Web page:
certain miseries

I meant to post something about trees—gorgeous, majestic, budding ones. Instead, I'm writing about certain (particular and reliable) miseries.

At eight-thirty p.m., while watching a film, we hear our son's seizure scream, the one that begins every one of his grand mals. It's a shriek worthy of horror flicks and, like so many things about my son, unnerving. I had seen the fit coming in his day's mania and refusal to eat, his hot skin and flushed cheeks, his near inability to poop and pee. After it ends, I slip into bed with him. Michael pulls the blanket over us. With my arm around Calvin's waist, in the dark I begin to think and dream.

While lying there, I lament our miseries: my son's brain anomaly; his inability to speak; his difficulty seeing; his unbridled staring at the sun; his akathisia; by far and away, his seizing; our inability to travel freely. I dream of being able to leave—this reality, this house, this town, this country. I wish I were out on Pennellville or Rossmore roads right now (or a similar road in, say, Italy.) I wonder what it's like there at night, the half moon rising from behind a bank of trees, the inky sky sparkling with stars in a way unlike the well-lit skies in town. Perhaps I'd see mackerel clouds passing by. I imagine myself standing in the dark at a rise in the road overlooking the familiar rolling hills, my eyes adjusted to see all, my ears keen to every sound. Perhaps there'd be a ghostly mist blanketing the fields. Alone there, might I be afraid or consoled? Who might I see at such a time on these lonely roads? Childfree folks? Other wandering fathers or mothers? No one at all? I'll likely never know.

I think of the movie we'd been watching called Rage, with its actors' vivid renditions and their vibrant backdrops. Calvin's might be indigo or orange. What color would mine be? Electric pink? Burgundy? Denim blue? Acid green? Which one best matches my emotions? I tear through all of them—rage, desire, anxiety, fear, dread, discontent, hope, despair, shame, love, gratitude, joy, contempt. I feel them deeply. Perhaps more so because of Calvin, but what do I know?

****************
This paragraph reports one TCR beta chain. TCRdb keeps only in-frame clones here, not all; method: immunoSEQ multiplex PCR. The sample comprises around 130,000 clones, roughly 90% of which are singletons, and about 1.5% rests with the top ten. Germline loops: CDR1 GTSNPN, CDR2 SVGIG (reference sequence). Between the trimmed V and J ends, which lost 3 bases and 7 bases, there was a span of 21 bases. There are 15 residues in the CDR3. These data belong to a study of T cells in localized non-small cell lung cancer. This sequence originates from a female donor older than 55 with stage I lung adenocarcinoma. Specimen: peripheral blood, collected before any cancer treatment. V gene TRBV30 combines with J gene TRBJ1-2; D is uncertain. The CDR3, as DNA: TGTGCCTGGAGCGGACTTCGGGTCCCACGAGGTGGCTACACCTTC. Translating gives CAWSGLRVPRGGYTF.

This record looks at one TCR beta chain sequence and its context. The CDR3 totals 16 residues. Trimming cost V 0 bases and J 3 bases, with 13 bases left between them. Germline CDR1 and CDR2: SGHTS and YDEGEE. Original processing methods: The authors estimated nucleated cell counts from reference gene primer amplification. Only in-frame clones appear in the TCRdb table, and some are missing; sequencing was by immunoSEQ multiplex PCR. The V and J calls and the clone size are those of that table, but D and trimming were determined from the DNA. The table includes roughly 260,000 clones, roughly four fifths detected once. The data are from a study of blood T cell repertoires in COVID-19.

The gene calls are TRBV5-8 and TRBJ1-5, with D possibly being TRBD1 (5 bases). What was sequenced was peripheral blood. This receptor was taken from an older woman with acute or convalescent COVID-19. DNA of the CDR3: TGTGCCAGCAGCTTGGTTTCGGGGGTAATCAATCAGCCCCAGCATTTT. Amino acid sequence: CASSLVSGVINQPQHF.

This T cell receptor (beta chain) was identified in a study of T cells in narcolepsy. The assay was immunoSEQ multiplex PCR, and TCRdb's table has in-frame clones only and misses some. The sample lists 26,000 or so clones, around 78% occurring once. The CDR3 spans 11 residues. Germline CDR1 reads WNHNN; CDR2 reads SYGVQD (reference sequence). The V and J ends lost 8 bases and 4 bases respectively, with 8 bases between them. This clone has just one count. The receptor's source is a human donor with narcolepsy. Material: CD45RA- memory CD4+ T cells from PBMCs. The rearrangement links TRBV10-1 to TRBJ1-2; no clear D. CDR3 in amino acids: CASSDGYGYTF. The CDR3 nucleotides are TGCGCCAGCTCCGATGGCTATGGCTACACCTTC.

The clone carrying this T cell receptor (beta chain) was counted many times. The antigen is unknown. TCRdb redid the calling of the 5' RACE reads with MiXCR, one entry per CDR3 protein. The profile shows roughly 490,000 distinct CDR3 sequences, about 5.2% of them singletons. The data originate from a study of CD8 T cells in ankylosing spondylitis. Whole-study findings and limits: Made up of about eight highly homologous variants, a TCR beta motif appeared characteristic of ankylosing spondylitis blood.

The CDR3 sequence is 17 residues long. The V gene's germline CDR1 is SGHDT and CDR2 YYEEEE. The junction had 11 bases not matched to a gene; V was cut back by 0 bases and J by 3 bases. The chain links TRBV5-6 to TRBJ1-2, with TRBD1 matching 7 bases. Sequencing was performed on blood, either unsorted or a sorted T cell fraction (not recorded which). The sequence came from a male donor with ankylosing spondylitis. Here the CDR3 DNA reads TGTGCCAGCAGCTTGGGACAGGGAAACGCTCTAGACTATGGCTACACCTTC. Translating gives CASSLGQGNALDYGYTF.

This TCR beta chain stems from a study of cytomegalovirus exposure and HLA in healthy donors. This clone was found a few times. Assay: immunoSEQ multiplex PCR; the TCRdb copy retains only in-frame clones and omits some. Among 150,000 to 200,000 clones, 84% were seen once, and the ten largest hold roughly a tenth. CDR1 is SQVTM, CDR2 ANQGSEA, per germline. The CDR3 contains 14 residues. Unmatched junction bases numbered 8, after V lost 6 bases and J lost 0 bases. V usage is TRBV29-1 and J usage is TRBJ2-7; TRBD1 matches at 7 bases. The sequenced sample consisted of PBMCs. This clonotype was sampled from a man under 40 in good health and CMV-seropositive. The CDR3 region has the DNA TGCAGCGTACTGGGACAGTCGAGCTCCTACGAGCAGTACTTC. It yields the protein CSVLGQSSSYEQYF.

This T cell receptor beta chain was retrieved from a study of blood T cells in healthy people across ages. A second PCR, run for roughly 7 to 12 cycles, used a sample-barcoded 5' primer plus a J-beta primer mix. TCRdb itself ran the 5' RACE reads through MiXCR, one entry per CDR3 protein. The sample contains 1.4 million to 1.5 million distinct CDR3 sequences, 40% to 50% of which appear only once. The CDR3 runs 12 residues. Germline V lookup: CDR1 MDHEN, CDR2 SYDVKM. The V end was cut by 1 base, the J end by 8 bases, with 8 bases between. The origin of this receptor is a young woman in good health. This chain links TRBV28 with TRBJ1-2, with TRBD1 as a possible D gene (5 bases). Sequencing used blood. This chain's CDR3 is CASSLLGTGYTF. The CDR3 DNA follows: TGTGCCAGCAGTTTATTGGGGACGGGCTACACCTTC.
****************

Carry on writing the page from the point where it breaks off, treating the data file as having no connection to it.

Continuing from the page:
At ten-thirty p.m., I give Calvin a prophylactic half syringe of CBD. At two a.m., again he seizes. I don't think the CBD caused the fit, but it surely didn't prevent it. Afterwards, he becomes agitated, incessantly rubbing his fingers together and patting surfaces in his bed. He throws an elbow into my throat. Picks up and pounces on my chest. Drops his full weight into my quad with his knee; I think of George Floyd, immediately regretting any self-pity.

At three-forty-five, I give Calvin his morning THCA and leave him alone to toss and turn so I can get some much-needed sleep. I close my eyes and dream of people loving me.

This morning, Calvin's breath smells foul. I wonder if it's blood from biting his tongue or cheek. With him in my lap on the faded green couch, I look outside to a white sky. I wonder where the clouds are headed. For now we're housebound. Calvin spends hours getting on and off the couch, patting its edges, reaching for me. He's not drinking, not eating, not seizing. He's going nowhere but in miserable circles. The metaphor is not lost on me. 

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